# A Difficult Colombian Sudoku?

This Colombian Sudoku is by Xavier Castillo. Usual Sudoku rules apply. Additionally, digits on each of the two diagonals must all be different.

The dots outside the board above indicate how many cells in the corresponding column or row of that board contain precisely the same digit as is to be found in the same cell of the solved Sudoku below.

• @JeremyDover do you have the sudokupad app installed or did you make that puzzle on the website?
– ACB
Commented May 10 at 10:52
• @ACB Probably the easiest way to do this is to create the puzzle at sudokumaker.app, which has a button to automatically export to sudokupad. You can do the puzzle at Sudokumaker as well, but I like the Sudokupad play engine a bit better. Commented May 10 at 12:15
• @JeremyDover ah, thanks. I didn't know about sudokumaker.app.
– ACB
Commented May 10 at 13:57

Here you go:

Now some precisions:

The most interesting techniques used in the process was thanks to the added constraint of correspondance with the underlying graph. Obviously, you can sometimes infer directly by counting the red and green remaining. But the trick you can use when this is not enough to pinpoint colors is to instead look at groups of cells that have the same number in the underlying grid. If you have as many remaining greens as groups on a particular line, you can infer that there is a green in each one of them, thus the numbers corresponding to these groups are not somewhere else on the line. It can let you fill a number in single cell groups. The steps taken were a back and forth between the classical sudoku rules and these new one to pinpoint numbers.

I am editing this in to make up for my unknowing of the logical path rule (at the time I took on this puzzle the grid-deduction tag was not present and so I was oblivious to the logical path rule) and the fact that I can't easily go back and detail every step of my solution, without spending a considerable amount of time, comparable to the time it took me to solve it. It was definitely more difficult than I thought, thanks for sharing it, that was really fun to solve. I've put in green the cells that correspond with the underlying grid and in red those who differ for the sake of readability.

• It is a generally accepted rule on PSE that when it comes to grid deduction puzzles, some kind of solution path is provided.
– PDT
Commented Apr 19 at 6:09
• Oh. I did not know that. Now it feels super bad knowing that I had it but because I did not write down every deduction it is basically worthless. Commented Apr 19 at 8:53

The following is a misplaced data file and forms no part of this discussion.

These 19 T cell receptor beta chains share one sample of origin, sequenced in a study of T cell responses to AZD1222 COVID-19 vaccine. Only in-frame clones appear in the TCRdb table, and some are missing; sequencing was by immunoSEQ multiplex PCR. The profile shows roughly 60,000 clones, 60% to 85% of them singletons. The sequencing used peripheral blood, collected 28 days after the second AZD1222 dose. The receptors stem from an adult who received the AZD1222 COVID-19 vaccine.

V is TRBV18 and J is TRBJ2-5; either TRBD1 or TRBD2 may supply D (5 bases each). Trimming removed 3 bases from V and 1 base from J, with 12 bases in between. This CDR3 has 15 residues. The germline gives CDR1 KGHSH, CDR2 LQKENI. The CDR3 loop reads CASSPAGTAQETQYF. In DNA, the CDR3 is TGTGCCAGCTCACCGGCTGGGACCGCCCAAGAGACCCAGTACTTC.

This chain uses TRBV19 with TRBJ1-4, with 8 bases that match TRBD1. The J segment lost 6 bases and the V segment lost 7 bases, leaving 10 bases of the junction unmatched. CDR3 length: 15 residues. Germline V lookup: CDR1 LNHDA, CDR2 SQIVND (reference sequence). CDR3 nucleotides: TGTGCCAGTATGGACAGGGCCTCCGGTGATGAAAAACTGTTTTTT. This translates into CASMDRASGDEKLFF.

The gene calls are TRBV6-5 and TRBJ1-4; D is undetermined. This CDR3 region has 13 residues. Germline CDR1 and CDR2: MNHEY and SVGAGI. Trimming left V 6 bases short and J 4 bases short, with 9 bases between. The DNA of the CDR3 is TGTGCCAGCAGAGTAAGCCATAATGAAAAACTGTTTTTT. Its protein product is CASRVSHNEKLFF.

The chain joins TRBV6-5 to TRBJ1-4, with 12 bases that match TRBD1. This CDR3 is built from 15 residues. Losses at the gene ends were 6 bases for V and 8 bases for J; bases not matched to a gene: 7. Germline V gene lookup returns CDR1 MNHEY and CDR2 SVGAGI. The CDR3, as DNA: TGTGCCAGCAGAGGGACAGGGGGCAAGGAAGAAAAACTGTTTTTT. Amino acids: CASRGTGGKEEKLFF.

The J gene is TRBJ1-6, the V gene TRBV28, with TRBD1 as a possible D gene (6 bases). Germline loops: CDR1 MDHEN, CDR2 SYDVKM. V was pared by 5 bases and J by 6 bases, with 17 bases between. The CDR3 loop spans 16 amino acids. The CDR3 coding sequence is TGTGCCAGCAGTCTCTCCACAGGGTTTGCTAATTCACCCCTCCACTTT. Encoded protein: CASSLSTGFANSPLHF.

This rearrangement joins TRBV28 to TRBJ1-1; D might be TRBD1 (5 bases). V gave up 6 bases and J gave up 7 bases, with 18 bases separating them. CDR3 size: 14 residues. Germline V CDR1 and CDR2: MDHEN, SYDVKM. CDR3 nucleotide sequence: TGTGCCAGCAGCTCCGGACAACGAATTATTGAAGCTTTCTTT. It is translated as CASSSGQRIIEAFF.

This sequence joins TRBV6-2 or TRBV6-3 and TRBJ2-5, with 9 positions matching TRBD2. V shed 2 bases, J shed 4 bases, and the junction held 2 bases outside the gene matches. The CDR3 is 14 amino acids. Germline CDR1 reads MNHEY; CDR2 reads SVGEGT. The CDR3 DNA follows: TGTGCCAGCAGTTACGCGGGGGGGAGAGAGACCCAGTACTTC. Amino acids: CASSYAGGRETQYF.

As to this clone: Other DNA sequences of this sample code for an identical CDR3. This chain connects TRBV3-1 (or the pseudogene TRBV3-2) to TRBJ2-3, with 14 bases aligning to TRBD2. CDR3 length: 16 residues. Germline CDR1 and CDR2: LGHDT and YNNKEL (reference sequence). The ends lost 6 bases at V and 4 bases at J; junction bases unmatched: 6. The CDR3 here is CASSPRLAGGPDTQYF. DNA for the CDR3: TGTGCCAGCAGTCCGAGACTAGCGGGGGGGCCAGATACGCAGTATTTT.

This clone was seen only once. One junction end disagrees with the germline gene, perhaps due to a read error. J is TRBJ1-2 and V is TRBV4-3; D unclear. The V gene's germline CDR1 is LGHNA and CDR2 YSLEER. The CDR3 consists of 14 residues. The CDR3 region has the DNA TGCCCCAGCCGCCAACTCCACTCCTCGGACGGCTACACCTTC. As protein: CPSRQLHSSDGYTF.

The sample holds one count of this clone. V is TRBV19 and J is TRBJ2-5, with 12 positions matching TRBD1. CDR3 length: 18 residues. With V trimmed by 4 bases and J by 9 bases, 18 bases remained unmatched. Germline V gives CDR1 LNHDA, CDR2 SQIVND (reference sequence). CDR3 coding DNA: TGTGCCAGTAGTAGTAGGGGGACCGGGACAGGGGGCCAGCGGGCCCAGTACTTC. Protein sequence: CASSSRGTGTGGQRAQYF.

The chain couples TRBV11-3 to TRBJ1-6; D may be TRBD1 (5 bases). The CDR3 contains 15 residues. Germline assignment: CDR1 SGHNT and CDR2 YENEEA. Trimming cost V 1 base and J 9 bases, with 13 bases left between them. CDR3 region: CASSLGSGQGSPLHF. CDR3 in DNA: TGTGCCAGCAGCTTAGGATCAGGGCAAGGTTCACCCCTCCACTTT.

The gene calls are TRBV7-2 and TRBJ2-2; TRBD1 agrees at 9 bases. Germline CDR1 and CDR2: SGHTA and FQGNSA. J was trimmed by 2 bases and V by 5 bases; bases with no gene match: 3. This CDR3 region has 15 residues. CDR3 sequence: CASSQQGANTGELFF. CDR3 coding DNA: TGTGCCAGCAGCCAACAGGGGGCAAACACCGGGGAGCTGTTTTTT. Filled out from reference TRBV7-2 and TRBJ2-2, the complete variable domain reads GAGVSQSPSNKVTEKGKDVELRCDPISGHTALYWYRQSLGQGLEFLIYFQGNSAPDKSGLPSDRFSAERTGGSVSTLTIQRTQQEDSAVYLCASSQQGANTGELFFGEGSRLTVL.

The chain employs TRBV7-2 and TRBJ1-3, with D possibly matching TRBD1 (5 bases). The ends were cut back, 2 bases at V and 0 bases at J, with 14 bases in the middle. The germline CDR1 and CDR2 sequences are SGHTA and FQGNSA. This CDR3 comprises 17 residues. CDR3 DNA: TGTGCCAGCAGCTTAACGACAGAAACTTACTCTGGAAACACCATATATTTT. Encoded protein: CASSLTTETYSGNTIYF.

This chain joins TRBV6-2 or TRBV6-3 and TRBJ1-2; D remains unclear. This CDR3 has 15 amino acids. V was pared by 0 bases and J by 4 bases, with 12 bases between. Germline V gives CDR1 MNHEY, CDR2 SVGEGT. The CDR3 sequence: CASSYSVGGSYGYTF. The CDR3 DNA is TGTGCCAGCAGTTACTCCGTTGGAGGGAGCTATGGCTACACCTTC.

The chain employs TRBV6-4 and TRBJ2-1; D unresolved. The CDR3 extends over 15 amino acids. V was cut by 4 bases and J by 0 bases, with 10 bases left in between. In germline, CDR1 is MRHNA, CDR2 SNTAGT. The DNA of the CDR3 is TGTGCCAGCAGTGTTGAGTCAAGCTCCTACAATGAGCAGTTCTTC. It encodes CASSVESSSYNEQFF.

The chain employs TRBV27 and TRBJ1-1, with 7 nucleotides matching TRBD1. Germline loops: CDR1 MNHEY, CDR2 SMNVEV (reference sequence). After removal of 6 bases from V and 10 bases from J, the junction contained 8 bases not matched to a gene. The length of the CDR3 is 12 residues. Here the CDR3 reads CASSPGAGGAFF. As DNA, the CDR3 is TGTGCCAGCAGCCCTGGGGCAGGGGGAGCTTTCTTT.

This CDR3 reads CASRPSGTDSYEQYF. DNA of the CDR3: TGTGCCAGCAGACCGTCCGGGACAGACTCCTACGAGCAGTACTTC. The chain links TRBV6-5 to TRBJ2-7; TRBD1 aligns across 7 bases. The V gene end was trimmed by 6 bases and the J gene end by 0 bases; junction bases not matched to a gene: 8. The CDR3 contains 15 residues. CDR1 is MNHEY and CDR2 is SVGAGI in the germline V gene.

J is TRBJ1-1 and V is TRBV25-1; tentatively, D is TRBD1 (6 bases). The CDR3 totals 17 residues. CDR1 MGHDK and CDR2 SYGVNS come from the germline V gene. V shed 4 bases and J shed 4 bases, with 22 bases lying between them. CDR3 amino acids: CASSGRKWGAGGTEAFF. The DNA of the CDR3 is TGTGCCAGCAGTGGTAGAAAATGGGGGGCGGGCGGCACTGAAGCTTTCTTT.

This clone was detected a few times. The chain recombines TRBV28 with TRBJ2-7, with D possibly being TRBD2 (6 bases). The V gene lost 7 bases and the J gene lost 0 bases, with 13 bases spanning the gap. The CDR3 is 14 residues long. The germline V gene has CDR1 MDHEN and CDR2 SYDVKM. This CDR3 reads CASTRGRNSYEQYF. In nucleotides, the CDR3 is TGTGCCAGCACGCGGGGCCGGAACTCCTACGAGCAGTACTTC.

• @PDT This was a guaranteed bait for new contributors. I had no way of knowing that rule before hand. Maybe there should be some indication somewhere either in the question or in the tag description to avoid such awkward cases. Let me tell you it is discouraging to know only an experienced user could've gotten it no matter what because of a non written rule. And it makes me wonder for any new solution I post on the site will I get topped for a similar reason. Commented Apr 19 at 9:08
• Tell me about it I had a similar experience a few years ago it’s all part of the process 😃
– PDT
Commented Apr 19 at 9:36
• Truthfully, it doesn't have to be. I include a blurb explaining that I what a solution path whenever I post a [grid-deduction] (e.g.) Commented Apr 19 at 13:49

We begin my identifying whether the given digits match the given grid, and also locate cells that cannot be matches in other locations based on these digit placements...matches are in blue, known cells that cannot match are in red:

Now let's look at basic counts:

Column 6 provides the break-in. We need six matches in the column, and there are only six possibilities, so we can fill in the match candidates, and mark any new forced non-matches. We'll pencilmark the remaining cell candidates, since we get some sudoku and diagonal reductions. In column 7, we are permitted only one match which occurs in row 7, so we can pencilmark the remaining cells in this column...no immediate payoff.

Looking in row 6, we see we must have two matches with four possible locations. However, three of those locations have match digit 8, which can contribute only one match. First, this forces R6C4 to be 7; but also it forces R6C6 to be 4, since it cannot be 1 by diagonal rules, nor 8 since that would yield just one match in the row. The grid thus far:

Some more column counts: